An orderly account of truth? Public evidence for a mystery? Either way, Luke knew that an empty tomb by itself cannot compel faith – in fact, it is just as likely to confound it, for tombs can be emptied in many ways. And so Luke’s story continues with appearances by the risen Jesus to those who had followed and loved him, beginning that same day with two weary disciples on the road to Emmaus. They did not recognize Jesus until he sat at dinner with them, took bread, blessed, and broke it. Soon after, he appeared to a room full of disciples who also did not recognize Jesus until he invited them to touch him, and he ate with them, and reminded them of words he had spoken to them before he had died.

It is an orderly account, as Luke claimed it would be. But many scholars agree that the first stories of resurrection that were told, before any were ever written down, were not stories of an empty tomb but, rather, stories of Jesus appearing to his followers, personal encounters with Jesus. In these encounters, belief in the power of God to save was resurrected, given new life. You are witnesses of all these things, Jesus told them, and according to Peter, Jesus commanded them to preach to the people and to testify that he was the one ordained by God as judge of the living and the dead – and so they told the story. It’s true; it’s all true! Everything that Jesus told us – it’s all true!

Some people said it was an idle tale. But some people, like the Roman centurion to whom Peter preached, believed. And so they told the story. Some people said it was an idle tale. But others believed, and so they told the story…until one day, someone who did not think it an idle tale told us.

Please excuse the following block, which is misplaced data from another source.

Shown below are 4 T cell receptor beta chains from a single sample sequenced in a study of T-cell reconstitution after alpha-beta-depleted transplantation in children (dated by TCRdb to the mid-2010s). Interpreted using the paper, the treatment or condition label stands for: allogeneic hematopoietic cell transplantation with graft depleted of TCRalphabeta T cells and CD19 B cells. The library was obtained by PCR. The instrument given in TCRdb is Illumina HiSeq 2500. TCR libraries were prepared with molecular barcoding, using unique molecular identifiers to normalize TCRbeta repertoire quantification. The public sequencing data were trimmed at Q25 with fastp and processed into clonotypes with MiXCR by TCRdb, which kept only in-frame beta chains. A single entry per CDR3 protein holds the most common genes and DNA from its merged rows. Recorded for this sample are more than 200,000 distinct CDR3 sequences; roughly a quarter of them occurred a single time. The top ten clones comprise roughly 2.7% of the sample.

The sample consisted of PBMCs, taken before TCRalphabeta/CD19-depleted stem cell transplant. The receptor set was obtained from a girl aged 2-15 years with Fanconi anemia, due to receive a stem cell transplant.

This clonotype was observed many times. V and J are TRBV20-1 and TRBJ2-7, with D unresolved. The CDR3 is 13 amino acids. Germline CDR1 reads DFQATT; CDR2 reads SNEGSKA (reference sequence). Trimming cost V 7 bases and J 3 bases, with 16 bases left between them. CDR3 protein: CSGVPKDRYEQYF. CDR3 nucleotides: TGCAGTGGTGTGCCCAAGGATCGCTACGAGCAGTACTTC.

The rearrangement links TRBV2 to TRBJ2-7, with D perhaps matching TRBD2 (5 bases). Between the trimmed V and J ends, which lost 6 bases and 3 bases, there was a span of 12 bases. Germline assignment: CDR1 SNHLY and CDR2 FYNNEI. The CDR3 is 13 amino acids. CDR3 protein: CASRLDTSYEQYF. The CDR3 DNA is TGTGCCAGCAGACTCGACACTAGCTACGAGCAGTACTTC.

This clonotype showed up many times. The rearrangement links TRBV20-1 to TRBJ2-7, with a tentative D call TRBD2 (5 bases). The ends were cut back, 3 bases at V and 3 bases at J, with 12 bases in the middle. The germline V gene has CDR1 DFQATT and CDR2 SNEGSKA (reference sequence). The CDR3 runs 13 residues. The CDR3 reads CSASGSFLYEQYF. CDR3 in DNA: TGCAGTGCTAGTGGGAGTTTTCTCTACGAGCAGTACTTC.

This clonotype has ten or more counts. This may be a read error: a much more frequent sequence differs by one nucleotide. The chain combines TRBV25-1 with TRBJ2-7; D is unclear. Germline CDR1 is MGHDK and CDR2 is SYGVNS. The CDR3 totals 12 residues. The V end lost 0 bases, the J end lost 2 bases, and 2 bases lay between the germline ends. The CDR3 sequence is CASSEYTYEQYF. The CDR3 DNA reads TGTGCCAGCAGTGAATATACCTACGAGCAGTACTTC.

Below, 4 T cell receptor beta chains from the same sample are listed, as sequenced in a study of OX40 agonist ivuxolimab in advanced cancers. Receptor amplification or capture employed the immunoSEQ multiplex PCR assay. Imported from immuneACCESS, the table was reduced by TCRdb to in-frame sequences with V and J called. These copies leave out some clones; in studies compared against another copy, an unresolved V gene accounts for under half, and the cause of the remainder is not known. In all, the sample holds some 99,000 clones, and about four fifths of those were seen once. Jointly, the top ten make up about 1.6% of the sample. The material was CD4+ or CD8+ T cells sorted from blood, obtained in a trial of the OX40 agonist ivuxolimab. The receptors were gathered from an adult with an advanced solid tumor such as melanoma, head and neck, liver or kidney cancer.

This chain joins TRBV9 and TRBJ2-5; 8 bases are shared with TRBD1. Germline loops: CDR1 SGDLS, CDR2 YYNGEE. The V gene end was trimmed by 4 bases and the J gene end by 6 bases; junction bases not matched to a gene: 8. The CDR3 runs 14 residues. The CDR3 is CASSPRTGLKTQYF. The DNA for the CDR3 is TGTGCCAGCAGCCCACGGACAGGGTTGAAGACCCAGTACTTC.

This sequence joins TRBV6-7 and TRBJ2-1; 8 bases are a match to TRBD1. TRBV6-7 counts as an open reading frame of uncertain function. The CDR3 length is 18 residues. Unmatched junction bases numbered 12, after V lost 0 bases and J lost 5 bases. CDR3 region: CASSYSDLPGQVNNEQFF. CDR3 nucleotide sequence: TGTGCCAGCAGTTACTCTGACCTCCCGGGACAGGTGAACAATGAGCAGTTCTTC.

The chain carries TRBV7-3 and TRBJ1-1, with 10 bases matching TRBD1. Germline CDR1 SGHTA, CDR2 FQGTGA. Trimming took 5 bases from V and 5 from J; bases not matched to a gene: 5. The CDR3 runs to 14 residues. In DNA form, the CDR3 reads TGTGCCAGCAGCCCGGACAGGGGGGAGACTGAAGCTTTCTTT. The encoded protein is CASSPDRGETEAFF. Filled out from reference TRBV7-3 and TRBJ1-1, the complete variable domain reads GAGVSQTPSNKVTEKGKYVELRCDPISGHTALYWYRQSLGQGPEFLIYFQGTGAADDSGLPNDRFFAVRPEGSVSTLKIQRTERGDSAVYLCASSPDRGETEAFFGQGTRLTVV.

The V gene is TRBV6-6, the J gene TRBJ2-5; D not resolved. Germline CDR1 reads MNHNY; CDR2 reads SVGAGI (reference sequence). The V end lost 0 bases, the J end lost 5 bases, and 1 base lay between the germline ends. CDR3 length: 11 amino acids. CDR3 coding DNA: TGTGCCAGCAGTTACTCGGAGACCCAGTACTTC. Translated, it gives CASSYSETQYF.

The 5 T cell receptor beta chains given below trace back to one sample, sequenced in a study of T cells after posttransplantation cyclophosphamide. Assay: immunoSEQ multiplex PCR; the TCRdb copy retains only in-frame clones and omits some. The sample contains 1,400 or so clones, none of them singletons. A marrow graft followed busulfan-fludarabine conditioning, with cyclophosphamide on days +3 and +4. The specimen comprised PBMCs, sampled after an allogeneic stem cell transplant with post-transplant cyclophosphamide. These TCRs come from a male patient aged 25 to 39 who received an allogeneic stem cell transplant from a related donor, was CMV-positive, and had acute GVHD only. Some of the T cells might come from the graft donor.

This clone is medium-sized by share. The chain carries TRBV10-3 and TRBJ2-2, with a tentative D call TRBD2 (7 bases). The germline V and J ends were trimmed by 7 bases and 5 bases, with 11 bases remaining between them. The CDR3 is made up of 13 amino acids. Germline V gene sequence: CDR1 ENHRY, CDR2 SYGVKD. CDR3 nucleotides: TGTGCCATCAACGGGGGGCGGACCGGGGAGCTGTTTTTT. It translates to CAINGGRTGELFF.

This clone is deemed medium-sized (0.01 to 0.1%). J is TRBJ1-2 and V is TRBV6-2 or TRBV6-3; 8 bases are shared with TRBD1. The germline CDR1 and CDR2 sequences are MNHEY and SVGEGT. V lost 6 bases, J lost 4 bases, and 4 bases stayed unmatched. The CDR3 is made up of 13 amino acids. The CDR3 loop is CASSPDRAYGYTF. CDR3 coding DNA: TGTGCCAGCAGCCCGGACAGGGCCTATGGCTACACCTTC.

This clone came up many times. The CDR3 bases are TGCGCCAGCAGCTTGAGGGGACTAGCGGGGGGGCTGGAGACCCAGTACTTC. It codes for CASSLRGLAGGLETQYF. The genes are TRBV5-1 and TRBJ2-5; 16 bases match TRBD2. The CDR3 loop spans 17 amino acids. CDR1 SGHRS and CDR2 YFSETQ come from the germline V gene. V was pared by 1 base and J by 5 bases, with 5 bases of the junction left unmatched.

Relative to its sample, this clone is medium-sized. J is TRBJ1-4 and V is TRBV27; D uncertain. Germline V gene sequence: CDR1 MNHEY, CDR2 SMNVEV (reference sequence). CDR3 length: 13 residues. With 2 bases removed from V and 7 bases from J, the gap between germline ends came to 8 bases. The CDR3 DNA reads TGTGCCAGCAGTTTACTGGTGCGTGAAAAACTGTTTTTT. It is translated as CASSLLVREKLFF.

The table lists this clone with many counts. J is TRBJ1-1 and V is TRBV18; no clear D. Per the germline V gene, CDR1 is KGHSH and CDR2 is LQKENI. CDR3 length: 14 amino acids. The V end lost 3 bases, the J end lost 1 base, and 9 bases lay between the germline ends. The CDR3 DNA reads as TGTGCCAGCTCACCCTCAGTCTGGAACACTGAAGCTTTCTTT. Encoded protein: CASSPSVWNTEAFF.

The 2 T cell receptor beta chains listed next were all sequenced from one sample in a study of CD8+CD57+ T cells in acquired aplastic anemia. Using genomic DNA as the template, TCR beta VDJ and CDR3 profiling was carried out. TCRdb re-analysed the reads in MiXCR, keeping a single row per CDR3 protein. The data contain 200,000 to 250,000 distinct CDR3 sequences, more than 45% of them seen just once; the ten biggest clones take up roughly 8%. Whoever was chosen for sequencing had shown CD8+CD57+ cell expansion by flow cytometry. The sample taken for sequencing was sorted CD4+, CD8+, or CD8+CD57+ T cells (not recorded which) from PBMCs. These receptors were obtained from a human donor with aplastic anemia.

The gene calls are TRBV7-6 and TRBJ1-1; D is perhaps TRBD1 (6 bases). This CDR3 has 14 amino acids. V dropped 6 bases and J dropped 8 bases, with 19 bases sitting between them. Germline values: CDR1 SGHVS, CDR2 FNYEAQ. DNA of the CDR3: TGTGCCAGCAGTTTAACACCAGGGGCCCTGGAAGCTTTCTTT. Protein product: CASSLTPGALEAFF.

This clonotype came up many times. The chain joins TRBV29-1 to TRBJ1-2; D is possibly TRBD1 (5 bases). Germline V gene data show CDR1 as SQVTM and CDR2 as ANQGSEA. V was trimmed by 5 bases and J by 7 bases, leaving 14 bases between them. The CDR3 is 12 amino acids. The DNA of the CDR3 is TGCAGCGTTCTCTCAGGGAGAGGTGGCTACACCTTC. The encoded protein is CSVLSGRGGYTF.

On this Easter morning, we are the ones who are witnesses. The tomb is empty. We are the ones commanded to preach. What shall we say? Resurrection is more than a historical event, a publicly evidenced mystery. It is more than a pretty story, more than just something to believe in or not. Resurrection is a way of life, of living. Resurrection is about being transformed from people who just live until we die into people who live because Jesus lives.

And so it is not only our telling of the story, but our living of it that bears witness. Indeed, many of us came to believe not just because someone told us about Jesus but because someone was Christlike to us. St. Francis once wrote, “Preach the gospel at all times – if necessary, use words.” Are we limited to talking about what Jesus did, or can we show what Jesus is doing here and now? Can we speak of the risen Christ in the world, the church, our communities, our lives? Do we, as we state in our baptismal vows, proclaim by word and example the good news of God in Christ?

Let us tell the story, not only with our lips but in our lives. Some people will say it is an idle tale. But others will believe…and so they will tell the story…Let us be encouraged by the first believers, who together with the latest and with everyone in between, struggled deeply and daily with doubt and faith, despair and hope, grief and joy, guilt and forgiveness, loathing and love. Let us believe the first believers and stand on the shoulders of other believers across time and space, who have believed and lived and taught that God raised Jesus from the dead. Let us join their Easter chorus, saying, Alleluia, Christ is risen. The Lord is risen indeed, alleluia. It’s true; it’s all true! Amen.